Rahal takes over CART

CART's new 'interim' CEO Bobby Rahal held a press conference late on Friday in Detroit. Rahal was elected unanimously by the CART board to take over from the ousted Andrew Craig with retired Textron CEO Jim Hardymon joining Rahal as chairman of the board

Rahal takes over CART

"I'm very excited about this new role for me," Rahal said."I want to recognise Andrew Craig for his contributions. He did a lot of very good things for us. Credit where credit is due.

"This is my passion and my life I'm a huge supporter of open-wheel racing and I think we can take this sport to the next level."

Rahal demurred in explaining why Craig's tenure had been brought to such a rapid end."I think we felt it was time," Rahal said."There was no one particular thing. There were some opportunities out there for Andrew. We took a big step today. I have no illusions except it's going to be very difficult."

CART co-founder Pat Patrick who ran the organisation for a short time in its early days was equally close-mouthed in explaining Craig's sudden departure. Patrick emphasised Rahal's strengths as someone with deep knowledge of the sport, unlike Craig and his predecessor Bill Stokkan.

"Andrew agreed that the company needed to go in a different direction," Patrick said,"and we agreed that it was time for him to pursue other options. I think this is a huge day in CART history. For the first time since I resigned as the head of CART an owner is the CEO of the company, someone who is familiar with the inner working of the sport. I don't see any major changes in any area right now but I think there will be subtle changes."

Hardymon admitted that his and Rahal's selections were determined in a vote during Friday morning's lengthy board meeting."We did work out the structure that you see this morning," Hardymon said."There was no way we could come and face you with a resignation. The management team at the top of the company we worked out today."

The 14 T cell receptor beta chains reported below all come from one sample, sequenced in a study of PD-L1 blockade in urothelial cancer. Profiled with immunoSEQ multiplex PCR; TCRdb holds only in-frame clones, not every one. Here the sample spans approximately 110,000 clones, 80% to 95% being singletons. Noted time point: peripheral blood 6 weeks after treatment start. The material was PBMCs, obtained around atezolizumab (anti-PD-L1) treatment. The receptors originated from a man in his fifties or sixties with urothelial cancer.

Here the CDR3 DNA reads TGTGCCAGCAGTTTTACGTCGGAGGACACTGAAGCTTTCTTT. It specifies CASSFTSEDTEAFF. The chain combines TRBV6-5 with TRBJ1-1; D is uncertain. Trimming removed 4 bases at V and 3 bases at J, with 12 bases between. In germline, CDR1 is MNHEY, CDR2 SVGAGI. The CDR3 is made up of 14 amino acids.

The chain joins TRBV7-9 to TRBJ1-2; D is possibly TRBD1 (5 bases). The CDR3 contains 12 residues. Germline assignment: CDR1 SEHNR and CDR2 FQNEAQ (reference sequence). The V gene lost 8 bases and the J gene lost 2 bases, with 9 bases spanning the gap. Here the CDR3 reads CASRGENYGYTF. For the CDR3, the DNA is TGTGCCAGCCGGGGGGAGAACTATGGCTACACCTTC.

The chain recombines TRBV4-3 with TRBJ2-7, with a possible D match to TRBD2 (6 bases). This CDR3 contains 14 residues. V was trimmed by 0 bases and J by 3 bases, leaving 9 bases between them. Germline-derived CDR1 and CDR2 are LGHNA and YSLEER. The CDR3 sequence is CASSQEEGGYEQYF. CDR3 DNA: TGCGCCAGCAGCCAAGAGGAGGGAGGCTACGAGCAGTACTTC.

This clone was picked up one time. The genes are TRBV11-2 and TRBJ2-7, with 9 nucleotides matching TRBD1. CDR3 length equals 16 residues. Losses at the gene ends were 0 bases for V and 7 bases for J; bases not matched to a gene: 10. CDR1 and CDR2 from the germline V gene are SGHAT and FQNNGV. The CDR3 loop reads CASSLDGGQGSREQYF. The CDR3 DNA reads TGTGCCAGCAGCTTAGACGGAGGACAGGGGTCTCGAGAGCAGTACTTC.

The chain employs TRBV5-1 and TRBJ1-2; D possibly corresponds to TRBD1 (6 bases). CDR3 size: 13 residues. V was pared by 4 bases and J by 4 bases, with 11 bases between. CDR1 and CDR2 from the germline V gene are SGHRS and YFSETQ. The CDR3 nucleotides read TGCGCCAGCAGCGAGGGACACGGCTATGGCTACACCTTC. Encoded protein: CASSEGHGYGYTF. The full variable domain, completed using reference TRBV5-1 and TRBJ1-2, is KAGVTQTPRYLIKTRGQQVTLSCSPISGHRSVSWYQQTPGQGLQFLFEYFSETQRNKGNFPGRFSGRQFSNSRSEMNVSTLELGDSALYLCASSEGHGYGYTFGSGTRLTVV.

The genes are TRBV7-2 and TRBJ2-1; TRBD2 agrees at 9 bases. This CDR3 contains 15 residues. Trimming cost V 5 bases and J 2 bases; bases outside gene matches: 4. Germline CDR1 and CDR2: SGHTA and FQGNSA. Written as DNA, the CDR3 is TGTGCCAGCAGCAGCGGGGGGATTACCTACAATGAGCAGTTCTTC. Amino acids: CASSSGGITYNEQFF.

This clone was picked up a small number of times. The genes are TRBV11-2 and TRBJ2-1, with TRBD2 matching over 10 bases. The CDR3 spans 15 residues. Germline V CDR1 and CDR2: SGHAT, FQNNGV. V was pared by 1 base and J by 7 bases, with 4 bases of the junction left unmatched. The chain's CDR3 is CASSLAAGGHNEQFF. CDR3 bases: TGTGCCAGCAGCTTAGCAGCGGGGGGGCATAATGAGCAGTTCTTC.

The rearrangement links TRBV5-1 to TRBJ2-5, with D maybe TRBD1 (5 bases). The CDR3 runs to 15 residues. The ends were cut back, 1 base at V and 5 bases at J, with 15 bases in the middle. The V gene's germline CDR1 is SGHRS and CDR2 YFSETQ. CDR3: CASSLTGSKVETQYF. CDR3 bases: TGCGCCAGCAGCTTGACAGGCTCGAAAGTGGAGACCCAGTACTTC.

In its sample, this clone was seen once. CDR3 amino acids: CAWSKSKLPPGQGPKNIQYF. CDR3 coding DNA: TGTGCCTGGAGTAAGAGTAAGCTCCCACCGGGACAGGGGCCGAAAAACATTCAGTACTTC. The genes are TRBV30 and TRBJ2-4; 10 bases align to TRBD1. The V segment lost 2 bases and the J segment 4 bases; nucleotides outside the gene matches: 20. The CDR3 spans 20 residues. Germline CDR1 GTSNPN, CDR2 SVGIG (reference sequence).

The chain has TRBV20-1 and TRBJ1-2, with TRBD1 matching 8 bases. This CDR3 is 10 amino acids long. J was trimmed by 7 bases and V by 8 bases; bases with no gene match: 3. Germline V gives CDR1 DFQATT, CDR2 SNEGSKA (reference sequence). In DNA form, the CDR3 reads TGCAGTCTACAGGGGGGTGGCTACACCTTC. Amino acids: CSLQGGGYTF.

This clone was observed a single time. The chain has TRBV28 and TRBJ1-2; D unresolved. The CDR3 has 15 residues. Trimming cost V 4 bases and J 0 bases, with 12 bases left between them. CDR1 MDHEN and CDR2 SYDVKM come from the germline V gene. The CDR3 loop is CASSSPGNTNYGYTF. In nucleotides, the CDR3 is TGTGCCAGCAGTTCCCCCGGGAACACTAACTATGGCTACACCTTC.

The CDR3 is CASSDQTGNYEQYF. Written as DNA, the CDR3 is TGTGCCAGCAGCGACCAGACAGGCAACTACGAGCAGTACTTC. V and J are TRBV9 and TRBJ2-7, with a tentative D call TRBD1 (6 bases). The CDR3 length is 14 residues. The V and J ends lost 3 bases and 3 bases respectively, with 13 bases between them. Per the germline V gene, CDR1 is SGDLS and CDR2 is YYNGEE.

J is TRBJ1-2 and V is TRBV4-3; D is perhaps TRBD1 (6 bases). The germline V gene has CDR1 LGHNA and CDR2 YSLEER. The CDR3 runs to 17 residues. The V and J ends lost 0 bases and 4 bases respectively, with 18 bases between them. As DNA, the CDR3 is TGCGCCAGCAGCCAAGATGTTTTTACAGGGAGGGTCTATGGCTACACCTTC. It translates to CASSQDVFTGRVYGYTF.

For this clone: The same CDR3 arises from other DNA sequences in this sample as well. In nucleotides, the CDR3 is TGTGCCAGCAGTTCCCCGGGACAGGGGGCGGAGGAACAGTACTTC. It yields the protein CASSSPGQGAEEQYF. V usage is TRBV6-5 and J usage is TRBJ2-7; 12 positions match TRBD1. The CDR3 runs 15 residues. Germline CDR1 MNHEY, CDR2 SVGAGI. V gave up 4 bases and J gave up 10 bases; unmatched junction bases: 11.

Added CART founder Patrick about Rahal and Hardymon's appointments:"Bobby agreed to do this under protest and I believe we could not have made better choices."

Rahal said he viewed his new job very much as temporary position."After this interim period, I want the best possible person to be in this position."

Patrick reiterated Rahal's opinion."We are seaching for a full-time CEO," Patrick said."We're looking for someone within the sport, someone who knows what's going on. To run this business you need to know the business and its intricacies. It's a complex sport and you need to be able to communicate."

Rahal said his first priority is to produce CART's 2001 calendar."I hope the schedule can be announced in several weeks," Rahal said."I think where we will be will be very strong events. We have to get our schedule out. That's a pretty immediate goal."

Bobby lives in Columbus, Ohio, approximately 250 miles south of Detroit, and he admits he will have to spend a lot of time in Detroit in the next few months.

"I will be spending a lot of time in Detroit. I don't think you can run it by remote conrol. There are a lot of people and constituencies I need to meet and become more familiar with. I think that's going to take a lot of time in the short term."

Asked about whether a dictatorship would work better than CART's democratic structure, Rahal said he preferred a democracy."The CART system may be unweildy and frustrating at times," he commented."There are many different constituencies and agendas and it may be a bit unweildy. It's not for the impatient, but I believe democracy is the way to go."

He also talked briefly about any renewed efforts to work out a rapprochement with Tony George and Indianapolis."We will always try to find a solution, but that's not always up to us," Rahal remarked."I expect to give him a ring. I was a member of the committee last year trying to find a solution with Indianapolis. Tony and I have skied together and played golf together and I'm sure we'll continue to talk."

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